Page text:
Somehow no one is questioning the sudden obsession with that flag or its sudden identification with a hate crime no more or less egregious than the thousands of  other hate crimes, but it wasn't spontaneous in my opinion.  The notion that all politics is local is hard to maintain when one sees the work of choreography by well coordinated political entities ready to pounce on an event, defining it, decrying it and using it to steer the public to act in a certain way.  Issues like police brutality, racist law and racist people have been issues for many more years than you or I have been around, but we address such things suddenly and with extreme emotion when only days before we would have shrugged and yawned and asked what else was new.   I have to ask why a flag suddenly become the cause of 9 murders in South Carolina?  Why did our way of dealing with murder become our way of dealing with symbols and when did a passionate movement suffer by repressing its semiotics? It's not that there is no correlation, no connection, but are we substituting a symbol for something much bigger, more pernicious and vastly harder to eliminate?  By making it about a flag are we avoiding more rigorous and objective thought?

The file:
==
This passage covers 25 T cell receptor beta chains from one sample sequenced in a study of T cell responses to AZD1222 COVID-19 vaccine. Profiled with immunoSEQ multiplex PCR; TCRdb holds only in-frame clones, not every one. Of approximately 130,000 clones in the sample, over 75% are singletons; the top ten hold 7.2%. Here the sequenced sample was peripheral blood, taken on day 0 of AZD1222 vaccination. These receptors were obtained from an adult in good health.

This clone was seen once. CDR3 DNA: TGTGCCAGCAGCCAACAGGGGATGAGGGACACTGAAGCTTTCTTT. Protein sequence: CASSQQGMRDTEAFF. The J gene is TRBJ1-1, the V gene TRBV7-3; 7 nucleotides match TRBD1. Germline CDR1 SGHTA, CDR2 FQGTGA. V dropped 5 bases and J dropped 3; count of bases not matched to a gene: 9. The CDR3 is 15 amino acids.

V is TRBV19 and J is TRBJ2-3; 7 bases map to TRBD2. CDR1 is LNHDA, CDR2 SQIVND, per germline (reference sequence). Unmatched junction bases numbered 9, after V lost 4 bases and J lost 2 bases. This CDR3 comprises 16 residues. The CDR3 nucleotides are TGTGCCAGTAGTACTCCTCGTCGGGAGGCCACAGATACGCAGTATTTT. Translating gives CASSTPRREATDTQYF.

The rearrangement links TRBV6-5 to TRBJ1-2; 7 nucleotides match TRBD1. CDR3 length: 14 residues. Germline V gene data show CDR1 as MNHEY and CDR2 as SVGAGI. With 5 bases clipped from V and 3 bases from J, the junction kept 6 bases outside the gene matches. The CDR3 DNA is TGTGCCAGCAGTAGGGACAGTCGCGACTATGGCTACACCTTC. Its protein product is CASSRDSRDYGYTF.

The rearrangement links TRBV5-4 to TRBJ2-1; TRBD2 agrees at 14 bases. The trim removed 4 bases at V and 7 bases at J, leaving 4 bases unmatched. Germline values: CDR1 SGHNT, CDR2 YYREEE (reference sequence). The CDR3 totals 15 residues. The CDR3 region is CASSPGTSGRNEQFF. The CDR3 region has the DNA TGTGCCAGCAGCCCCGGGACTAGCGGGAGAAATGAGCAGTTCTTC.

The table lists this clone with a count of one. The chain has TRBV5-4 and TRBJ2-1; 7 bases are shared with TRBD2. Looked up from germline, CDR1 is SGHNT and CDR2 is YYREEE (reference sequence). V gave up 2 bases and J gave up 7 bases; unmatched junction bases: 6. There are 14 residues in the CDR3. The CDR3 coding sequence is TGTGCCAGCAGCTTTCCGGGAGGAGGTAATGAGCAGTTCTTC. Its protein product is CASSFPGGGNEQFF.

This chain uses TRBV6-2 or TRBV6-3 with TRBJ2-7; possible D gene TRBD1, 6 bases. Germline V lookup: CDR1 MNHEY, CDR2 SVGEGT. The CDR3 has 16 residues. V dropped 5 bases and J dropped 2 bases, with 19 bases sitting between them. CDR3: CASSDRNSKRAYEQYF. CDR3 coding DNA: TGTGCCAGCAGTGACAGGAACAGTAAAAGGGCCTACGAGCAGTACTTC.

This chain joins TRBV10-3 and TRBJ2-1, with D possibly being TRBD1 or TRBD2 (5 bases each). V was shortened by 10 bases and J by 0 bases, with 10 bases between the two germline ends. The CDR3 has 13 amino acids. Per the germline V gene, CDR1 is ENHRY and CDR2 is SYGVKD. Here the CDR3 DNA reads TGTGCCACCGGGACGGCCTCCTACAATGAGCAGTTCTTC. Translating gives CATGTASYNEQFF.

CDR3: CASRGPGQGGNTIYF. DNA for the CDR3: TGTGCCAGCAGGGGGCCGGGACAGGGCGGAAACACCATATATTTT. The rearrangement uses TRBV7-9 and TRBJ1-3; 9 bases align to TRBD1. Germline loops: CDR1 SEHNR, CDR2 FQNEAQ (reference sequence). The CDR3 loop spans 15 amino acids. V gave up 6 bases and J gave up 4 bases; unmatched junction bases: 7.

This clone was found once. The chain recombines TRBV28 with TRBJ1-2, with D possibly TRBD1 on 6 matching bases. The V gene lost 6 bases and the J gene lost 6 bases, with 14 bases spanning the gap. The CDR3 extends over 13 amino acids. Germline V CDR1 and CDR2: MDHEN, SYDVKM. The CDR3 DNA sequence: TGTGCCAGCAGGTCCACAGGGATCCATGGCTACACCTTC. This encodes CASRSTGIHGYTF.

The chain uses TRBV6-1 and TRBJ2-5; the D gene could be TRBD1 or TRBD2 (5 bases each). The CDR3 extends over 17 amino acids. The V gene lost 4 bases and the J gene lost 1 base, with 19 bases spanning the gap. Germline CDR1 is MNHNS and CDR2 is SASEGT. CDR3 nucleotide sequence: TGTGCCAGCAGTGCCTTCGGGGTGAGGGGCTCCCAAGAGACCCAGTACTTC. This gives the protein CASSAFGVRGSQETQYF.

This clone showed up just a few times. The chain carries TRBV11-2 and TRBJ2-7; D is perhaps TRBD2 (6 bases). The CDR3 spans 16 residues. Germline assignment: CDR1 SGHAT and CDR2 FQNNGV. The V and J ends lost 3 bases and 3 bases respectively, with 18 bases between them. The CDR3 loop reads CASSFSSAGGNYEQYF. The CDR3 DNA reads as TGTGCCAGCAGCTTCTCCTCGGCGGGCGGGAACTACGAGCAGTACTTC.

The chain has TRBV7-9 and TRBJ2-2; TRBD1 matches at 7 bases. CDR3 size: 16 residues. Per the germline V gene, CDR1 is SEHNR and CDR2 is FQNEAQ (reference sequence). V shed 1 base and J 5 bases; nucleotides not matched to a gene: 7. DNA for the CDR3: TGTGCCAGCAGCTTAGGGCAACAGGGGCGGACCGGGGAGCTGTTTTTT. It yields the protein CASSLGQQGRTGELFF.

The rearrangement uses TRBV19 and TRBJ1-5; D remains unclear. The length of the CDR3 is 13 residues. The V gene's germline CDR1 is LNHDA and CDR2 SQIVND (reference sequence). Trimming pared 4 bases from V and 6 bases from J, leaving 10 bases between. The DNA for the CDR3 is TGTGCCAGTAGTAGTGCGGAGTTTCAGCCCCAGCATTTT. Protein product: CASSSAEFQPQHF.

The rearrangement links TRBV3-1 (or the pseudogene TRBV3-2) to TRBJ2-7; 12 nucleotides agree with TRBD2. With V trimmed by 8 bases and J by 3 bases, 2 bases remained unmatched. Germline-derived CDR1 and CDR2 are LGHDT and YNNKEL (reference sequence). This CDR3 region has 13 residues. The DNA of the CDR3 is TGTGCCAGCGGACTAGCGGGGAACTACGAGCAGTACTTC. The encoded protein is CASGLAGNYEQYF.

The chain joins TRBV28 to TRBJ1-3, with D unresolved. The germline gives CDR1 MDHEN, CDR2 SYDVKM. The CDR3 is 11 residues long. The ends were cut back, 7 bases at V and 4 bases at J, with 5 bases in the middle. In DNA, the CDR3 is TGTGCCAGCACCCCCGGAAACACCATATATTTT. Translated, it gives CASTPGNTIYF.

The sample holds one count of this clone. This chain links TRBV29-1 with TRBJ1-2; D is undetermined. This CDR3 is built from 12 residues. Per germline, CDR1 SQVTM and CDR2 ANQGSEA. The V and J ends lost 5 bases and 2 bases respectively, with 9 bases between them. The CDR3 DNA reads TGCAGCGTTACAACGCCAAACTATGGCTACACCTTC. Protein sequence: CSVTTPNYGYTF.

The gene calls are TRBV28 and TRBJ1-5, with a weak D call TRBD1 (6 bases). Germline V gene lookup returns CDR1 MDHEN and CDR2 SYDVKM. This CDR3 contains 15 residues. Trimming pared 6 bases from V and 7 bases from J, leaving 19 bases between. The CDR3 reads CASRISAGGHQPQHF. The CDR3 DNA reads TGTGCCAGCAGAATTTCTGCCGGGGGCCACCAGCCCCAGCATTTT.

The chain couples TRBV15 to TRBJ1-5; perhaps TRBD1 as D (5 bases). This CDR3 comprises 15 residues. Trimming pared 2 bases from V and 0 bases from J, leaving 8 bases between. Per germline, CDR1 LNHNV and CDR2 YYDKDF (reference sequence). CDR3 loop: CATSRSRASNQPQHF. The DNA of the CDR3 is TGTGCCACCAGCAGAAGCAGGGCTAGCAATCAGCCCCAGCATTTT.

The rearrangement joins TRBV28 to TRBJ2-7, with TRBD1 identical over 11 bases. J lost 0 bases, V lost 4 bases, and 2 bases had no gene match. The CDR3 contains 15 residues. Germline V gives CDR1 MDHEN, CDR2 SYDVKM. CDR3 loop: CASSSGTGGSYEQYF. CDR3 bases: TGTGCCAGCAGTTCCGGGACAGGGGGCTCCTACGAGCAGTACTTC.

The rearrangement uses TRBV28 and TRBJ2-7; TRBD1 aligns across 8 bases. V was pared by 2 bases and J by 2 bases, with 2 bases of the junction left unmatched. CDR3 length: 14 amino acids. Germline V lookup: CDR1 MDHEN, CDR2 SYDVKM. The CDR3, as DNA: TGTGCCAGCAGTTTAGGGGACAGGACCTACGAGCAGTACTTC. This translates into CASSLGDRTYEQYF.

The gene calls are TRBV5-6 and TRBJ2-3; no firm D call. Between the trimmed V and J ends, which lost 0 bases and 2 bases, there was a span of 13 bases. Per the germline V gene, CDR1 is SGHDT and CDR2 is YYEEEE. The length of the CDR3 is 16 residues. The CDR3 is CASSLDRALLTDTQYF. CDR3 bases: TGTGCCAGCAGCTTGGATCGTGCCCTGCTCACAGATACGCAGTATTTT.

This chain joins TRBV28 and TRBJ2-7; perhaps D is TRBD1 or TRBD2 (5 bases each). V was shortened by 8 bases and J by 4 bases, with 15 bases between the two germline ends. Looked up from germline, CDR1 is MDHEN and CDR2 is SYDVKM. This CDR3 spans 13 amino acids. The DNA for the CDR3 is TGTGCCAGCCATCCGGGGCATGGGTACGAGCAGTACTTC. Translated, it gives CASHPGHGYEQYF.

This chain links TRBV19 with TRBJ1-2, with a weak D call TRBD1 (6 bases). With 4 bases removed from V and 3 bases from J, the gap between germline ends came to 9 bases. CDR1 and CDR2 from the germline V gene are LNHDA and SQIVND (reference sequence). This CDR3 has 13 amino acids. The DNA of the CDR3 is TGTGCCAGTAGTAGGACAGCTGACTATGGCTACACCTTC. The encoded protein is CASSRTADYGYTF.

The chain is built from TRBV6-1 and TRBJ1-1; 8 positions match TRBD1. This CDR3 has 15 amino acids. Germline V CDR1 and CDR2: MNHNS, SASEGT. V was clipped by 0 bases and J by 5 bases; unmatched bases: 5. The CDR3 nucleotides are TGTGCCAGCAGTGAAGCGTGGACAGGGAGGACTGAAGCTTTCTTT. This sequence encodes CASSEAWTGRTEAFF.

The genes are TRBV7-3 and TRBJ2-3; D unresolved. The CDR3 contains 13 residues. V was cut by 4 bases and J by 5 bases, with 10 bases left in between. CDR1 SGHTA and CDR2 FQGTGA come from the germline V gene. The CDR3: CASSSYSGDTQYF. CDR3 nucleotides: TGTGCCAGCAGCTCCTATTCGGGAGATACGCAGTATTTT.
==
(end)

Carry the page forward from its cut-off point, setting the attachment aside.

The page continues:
Will the hate culture, the Racist, politically and religiously extremist and anti-Federal Government, quasi-anarchist culture be adversely affected if the flag is taken down from any public property?  Experience suggests otherwise to me.  Some movements, like some vermin, proliferate better in the dark.  Perhaps it's time to make up some cardboard signs saying "It's about the hate, dummy."  Maybe it's time to stress that this symbol is the symbol of defeat, not of the hope for the South to "rise again."